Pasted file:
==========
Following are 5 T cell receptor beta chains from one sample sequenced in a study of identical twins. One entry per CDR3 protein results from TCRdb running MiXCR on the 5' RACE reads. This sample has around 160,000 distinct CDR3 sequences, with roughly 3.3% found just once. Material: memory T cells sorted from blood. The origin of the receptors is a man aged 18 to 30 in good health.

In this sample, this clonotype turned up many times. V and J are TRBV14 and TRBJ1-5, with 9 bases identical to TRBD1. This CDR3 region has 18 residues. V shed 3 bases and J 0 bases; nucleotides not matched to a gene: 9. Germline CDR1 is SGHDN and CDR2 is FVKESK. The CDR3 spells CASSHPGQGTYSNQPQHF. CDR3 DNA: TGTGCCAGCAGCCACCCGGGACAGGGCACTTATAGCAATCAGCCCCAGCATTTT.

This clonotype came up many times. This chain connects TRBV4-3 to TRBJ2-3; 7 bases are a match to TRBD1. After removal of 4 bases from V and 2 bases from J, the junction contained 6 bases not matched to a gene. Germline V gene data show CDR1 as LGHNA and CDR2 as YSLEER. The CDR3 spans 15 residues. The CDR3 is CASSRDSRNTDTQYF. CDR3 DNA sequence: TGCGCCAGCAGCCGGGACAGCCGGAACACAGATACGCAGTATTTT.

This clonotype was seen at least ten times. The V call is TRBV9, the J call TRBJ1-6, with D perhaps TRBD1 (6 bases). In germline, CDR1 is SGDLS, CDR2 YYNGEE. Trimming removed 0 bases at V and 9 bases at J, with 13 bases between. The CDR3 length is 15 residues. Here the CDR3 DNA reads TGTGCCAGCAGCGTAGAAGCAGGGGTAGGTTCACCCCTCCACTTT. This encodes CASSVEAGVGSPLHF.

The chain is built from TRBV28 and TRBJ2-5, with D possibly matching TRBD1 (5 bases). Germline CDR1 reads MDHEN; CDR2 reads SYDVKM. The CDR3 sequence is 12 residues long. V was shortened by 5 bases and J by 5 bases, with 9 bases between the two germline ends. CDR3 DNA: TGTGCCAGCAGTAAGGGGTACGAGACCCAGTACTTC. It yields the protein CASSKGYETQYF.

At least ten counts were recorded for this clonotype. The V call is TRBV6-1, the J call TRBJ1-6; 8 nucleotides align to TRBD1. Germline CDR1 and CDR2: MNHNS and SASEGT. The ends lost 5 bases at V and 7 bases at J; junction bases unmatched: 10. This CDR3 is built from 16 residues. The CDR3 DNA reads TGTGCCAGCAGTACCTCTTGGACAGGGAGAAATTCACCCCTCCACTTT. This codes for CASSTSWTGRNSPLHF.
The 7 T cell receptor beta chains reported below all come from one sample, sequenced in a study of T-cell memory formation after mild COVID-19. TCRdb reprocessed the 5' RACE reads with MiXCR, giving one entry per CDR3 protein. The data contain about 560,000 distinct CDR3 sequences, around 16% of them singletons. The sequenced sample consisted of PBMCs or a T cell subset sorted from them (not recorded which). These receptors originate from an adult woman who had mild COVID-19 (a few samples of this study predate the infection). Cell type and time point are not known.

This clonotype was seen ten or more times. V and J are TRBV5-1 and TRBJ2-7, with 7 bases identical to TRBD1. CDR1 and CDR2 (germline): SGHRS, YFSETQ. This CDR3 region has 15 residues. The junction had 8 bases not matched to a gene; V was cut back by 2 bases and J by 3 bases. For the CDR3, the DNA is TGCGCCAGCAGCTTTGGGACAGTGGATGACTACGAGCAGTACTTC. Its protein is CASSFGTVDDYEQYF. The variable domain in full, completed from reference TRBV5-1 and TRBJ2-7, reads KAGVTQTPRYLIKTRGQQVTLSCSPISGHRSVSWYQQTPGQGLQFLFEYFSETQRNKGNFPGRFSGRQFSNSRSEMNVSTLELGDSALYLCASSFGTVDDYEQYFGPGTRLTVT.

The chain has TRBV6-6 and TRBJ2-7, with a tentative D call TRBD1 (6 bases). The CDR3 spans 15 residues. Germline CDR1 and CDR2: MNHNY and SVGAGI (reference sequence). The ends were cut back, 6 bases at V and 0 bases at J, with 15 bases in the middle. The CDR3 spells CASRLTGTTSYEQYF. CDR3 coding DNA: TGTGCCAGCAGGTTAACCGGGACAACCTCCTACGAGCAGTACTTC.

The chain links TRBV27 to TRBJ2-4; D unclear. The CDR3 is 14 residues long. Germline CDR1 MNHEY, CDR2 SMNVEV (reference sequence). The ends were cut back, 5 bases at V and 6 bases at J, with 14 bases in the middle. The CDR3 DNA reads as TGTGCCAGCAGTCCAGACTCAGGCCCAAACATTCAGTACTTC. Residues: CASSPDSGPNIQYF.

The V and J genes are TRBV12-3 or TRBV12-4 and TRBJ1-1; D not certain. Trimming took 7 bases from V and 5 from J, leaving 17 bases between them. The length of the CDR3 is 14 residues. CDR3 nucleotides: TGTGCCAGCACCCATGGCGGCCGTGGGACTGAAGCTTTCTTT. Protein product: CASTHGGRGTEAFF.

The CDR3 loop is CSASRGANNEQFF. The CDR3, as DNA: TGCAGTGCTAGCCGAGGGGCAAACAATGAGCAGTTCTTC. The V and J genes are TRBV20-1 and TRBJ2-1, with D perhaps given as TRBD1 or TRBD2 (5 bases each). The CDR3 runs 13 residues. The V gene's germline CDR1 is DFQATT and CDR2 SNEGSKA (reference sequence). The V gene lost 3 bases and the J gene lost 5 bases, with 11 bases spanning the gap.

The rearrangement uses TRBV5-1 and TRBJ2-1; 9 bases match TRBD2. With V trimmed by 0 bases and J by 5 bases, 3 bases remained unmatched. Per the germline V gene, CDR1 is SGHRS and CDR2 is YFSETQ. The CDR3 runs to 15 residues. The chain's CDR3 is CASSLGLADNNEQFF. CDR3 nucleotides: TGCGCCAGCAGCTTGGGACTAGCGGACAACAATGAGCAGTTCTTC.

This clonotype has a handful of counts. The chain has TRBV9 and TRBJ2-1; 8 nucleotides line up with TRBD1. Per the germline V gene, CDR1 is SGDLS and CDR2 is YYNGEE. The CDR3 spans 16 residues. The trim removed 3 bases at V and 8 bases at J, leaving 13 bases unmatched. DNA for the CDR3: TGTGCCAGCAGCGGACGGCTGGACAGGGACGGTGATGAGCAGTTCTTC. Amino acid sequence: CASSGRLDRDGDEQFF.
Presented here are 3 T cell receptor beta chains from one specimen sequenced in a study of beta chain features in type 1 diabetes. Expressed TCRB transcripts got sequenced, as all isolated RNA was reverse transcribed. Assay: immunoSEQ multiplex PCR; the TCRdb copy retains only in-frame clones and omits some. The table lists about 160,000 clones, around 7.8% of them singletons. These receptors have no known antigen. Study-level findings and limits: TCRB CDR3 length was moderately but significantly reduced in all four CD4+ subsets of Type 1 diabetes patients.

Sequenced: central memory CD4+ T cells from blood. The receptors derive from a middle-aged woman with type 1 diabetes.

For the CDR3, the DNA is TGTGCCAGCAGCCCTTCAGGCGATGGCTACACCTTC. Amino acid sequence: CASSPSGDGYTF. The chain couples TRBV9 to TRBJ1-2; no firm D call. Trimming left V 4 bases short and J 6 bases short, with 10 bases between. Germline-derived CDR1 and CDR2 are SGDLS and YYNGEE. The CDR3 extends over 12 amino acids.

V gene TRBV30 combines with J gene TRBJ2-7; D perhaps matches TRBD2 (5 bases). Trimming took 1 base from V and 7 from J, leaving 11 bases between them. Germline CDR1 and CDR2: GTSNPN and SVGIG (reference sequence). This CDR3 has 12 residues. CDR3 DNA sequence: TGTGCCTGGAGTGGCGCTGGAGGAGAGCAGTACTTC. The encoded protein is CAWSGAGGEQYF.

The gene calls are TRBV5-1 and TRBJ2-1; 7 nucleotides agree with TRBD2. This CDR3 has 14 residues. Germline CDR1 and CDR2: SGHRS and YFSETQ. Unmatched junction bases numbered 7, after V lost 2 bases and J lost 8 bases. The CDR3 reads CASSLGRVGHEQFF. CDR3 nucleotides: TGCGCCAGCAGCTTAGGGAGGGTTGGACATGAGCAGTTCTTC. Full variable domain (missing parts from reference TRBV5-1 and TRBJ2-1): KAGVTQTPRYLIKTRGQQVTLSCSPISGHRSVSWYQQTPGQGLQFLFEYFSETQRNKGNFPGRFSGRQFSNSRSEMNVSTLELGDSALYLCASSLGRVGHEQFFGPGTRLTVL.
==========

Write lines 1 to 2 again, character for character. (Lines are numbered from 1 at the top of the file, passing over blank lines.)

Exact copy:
Following are 5 T cell receptor beta chains from one sample sequenced in a study of identical twins. One entry per CDR3 protein results from TCRdb running MiXCR on the 5' RACE reads. This sample has around 160,000 distinct CDR3 sequences, with roughly 3.3% found just once. Material: memory T cells sorted from blood. The origin of the receptors is a man aged 18 to 30 in good health.

In this sample, this clonotype turned up many times. V and J are TRBV14 and TRBJ1-5, with 9 bases identical to TRBD1. This CDR3 region has 18 residues. V shed 3 bases and J 0 bases; nucleotides not matched to a gene: 9. Germline CDR1 is SGHDN and CDR2 is FVKESK. The CDR3 spells CASSHPGQGTYSNQPQHF. CDR3 DNA: TGTGCCAGCAGCCACCCGGGACAGGGCACTTATAGCAATCAGCCCCAGCATTTT.